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Over the last few weeks, I’ve been writing about the Italian campaign in Ethiopia (1935–36), one of the many wars between the two world wars. We often speak of the “interwar” period, but in fact it was chock full of conflict: the Russo-Polish War, the Chaco War between Bolivia and Paraguay, the Japanese invasion of China, and many more. While it may have been interwar, it clearly wasn’t anything approaching “peace.”

The point I’ve been making is that analysts of the day took the Italian war very seriously—far more seriously than we do today. While anyone conversant in the history of World War II tends to laugh at the Italian armed forces, they were actually the first in history to carry out a mechanized campaign, with tanks, trucks, and aircraft working together in relative harmony. The Italians ended a long-running debate about whether such a thing was even possible, showing the traditionalists, conservative nay-sayers, and horse cavalry fanatics that a new age had dawned in military affairs, and that the future of warfare belonged to the machine. The Italians attacked with tanks, used ground-support aircraft to help break through Ethiopian defenses and harry the enemy as he attempted to retreat, and employed air transport assets to supply their forward elements and to leapfrog their headquarters formations forward hundreds of miles at a bound. All in all, it was an admirable achievement, and any standard military history should applaud it. If there’s one thing we historians love, it is progress, and this campaign seemed to be a living embodiment of the concept.

But there is one last factor we have to discuss, in order to treat this campaign as seriously as it deserves. We need to delve into the morality of it all. As a historian who lives in the world of logic and cause and effect, I am not at all comfortable handing down condemnations. A wise man once said, “Let him who is without sin cast the first stone,” and I try to keep that admonition in mind at all times.

Still, this was an ugly campaign, and the Italians arguably crossed a series of lines in conducting it. Machine guns and heavy artillery against poorly armed feudal levies? Strafing and bombing runs against an enemy almost completely devoid of antiarcraft weapons? It’s easy enough to answer with the stock phrase, “fortunes of war.” After all, more sophisticated forces have been winning battles for centuries, slaughtering their adversaries on the process. Nothing to see here, move along. Mussolini’s nineteen-year-old son Vittorio, an Italian air force pilot, even called it a “magnificent sport.” He was nineteen and feeling the adrenaline, so no one should treat him too harshly. But what kind of society celebrates such words?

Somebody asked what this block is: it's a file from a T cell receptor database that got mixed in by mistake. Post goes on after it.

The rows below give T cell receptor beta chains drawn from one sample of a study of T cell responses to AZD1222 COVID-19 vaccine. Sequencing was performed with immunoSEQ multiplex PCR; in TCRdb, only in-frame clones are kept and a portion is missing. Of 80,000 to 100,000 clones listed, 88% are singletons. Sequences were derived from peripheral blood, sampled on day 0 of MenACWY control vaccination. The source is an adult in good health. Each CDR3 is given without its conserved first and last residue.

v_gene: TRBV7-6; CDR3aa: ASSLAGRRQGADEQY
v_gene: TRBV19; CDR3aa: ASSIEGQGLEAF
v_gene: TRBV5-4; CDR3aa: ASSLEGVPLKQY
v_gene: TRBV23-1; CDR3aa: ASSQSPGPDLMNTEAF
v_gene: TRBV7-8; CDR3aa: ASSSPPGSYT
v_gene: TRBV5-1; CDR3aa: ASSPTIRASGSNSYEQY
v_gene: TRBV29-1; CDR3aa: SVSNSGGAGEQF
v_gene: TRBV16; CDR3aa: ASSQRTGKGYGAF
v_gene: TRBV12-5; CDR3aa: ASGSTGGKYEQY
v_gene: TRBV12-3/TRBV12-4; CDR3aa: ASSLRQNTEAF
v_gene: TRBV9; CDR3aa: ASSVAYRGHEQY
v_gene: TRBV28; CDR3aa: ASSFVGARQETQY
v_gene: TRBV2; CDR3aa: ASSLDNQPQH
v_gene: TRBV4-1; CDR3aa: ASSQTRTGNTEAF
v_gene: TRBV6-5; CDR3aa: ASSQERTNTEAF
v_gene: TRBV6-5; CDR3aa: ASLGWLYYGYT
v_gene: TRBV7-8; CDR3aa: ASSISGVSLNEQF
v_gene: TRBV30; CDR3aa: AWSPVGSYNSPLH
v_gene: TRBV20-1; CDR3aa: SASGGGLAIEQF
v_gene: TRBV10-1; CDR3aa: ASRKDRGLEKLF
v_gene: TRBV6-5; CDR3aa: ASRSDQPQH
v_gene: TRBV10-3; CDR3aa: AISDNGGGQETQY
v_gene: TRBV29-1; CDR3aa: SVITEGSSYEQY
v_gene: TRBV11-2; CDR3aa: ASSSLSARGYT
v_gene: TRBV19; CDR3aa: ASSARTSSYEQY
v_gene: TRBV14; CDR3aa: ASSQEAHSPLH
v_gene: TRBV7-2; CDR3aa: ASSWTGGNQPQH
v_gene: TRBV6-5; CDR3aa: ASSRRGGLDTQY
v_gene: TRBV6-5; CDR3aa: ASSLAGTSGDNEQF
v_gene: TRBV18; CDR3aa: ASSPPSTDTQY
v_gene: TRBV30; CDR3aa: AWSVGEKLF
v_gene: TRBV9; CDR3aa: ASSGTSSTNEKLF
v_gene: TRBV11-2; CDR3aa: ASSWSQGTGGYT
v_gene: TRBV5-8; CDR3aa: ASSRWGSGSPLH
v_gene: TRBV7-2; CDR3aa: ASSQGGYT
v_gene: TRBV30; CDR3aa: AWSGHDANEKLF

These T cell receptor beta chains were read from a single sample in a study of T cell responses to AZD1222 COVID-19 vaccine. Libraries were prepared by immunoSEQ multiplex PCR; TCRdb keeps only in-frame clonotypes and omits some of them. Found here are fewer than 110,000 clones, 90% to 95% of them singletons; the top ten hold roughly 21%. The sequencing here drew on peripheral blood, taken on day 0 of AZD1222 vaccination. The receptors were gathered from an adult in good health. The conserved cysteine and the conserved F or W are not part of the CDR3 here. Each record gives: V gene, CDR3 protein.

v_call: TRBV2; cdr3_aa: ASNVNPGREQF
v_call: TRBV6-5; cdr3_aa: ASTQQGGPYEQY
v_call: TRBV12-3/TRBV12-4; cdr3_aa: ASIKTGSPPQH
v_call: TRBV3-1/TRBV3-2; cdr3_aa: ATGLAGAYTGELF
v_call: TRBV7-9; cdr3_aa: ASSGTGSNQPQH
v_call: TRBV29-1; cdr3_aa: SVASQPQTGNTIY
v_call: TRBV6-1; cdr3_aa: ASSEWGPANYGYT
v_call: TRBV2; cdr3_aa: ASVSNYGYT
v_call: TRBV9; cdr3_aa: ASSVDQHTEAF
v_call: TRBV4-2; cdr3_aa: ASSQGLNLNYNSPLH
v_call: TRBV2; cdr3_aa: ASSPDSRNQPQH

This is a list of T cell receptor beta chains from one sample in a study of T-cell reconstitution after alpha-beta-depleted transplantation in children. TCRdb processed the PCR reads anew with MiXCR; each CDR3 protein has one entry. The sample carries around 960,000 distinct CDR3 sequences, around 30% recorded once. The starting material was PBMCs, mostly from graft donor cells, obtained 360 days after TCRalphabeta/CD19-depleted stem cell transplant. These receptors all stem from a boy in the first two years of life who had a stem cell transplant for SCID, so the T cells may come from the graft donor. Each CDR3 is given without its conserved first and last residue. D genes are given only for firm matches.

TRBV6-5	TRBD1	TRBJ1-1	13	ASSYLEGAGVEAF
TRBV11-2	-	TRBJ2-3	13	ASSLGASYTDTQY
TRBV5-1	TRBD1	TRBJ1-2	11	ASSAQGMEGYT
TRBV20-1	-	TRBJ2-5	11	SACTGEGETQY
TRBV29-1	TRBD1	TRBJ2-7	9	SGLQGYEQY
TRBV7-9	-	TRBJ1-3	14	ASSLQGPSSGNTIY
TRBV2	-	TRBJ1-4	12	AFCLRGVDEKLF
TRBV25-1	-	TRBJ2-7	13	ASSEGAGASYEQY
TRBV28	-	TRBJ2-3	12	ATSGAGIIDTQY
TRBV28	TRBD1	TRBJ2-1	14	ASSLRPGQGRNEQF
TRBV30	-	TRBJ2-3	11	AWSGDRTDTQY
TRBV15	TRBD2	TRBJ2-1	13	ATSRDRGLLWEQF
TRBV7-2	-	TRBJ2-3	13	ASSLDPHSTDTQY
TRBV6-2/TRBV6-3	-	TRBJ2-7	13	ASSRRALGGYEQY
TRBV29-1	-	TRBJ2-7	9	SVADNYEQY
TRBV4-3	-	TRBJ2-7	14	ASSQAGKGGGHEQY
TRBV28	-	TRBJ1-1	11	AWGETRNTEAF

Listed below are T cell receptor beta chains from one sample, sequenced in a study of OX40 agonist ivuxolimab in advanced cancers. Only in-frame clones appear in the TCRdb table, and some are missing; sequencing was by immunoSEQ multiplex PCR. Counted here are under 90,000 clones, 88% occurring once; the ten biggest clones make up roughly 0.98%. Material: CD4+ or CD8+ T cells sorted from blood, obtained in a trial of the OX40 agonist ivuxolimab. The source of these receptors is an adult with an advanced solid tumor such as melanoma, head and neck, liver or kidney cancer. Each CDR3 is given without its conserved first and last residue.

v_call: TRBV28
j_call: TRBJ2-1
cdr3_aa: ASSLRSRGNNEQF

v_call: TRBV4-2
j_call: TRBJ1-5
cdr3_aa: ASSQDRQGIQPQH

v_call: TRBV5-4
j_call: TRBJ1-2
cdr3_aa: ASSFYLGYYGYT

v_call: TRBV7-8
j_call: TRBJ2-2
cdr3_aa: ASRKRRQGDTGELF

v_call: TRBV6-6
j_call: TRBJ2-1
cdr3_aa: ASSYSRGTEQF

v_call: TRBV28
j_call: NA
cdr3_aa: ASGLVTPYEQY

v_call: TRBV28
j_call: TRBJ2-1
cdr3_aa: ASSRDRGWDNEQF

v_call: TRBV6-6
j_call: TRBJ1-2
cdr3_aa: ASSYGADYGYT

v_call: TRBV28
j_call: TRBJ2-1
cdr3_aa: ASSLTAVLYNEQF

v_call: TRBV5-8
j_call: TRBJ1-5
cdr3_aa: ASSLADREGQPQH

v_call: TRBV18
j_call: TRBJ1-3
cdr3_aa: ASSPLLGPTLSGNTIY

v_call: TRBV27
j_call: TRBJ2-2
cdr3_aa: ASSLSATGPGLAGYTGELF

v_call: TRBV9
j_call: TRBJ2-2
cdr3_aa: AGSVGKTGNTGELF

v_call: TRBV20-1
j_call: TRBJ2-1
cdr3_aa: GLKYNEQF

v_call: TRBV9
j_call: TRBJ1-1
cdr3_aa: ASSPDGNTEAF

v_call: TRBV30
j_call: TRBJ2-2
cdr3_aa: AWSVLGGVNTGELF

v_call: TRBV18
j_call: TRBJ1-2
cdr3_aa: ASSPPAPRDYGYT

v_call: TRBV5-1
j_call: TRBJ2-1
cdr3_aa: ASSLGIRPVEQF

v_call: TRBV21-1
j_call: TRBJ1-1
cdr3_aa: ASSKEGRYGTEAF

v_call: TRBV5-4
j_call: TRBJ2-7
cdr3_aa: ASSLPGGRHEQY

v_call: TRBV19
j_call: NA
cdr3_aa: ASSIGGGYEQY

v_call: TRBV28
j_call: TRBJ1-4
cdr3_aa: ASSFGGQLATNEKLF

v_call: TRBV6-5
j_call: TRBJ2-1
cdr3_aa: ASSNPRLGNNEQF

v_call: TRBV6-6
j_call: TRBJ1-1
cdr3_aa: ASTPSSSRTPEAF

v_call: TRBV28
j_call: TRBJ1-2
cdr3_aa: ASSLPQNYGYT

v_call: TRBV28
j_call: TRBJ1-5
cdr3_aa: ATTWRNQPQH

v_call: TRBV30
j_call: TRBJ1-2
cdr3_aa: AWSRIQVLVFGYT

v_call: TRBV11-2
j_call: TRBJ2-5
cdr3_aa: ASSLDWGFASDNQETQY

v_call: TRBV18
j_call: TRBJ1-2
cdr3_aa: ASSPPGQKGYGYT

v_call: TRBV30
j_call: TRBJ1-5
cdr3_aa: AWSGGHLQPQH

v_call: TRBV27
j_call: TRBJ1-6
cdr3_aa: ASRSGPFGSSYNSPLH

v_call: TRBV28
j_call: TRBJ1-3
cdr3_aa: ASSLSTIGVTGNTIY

And it gets worse. The Italians repeatedly dropped poison gas on the Ethiopians. It was something that later European air forces in World War II would refrain from doing, almost certainly from fear of reprisal. But the Italians had no need to fear Ethiopia on this score. Haile Selassie had neither the scientific base nor the delivery systems to hit the enemy in kind, and the Italians knew it. As to Ethiopian preparation for chemical warfare—gas masks, protective clothing, decontamination procedures—we can sum it up in a single word: zero.

Put yourself into the shoes of an Ethiopian soldier. You are a young man who has answered the call of your local Ras and marched out to defend the empire. The Italians don’t scare you. You have been hearing the tales for years about the last time the Italians invaded. How your fathers and grandfathers smashed them at Adoua. You march off confidently, ready to shine in the eyes of your family and loved ones. Then, even before you have a chance to prove your valor, a small flight of Italian aircraft appears overhead. A small stick of bombs dropped, but no real explosions. Stillness at first. Then a whiff of something strange. A sickly sweet smell. What is happening? A sudden panic—you can’t breathe! What are your last words as you die a horrible, choking death? If you’re like most young soldiers, you probably cry out for your mother.

Let me ask my readers. Who is more admirable? The well-trained technician raining down chemical death on a hapless enemy? Or a young boy bravely trying to defend his own home?

I’ll tell you how I feel, and you are free to disagree. I was born an Italian American on the west side of Cleveland, Ohio, in the midst of an ethnic melting pot of Irish, Italians, and Hispanics. I don’t apologize for who I am. I love being Italian.

But at the same time, I’m a historian, and the Ethiopian Campaign can’t help but make me sick. Invasion. Mechanized slaughter. Air attack. Poison gas. Hell, after the victory, Italian occupation troops had orders to round up and shoot as many Coptic Christian priests as possible, in order to reduce the possible of resistance amongst the recently conquered Ethiopian population.

We often treat Mussolini as some sort of clown. He was hardly that. The historical record shows that he was deadly serious—as serious, in his own way, as Hitler. And that anonymous Ethiopian warrior fighting to defend his family? I have a word for him, an ancient and honorable word: hero.
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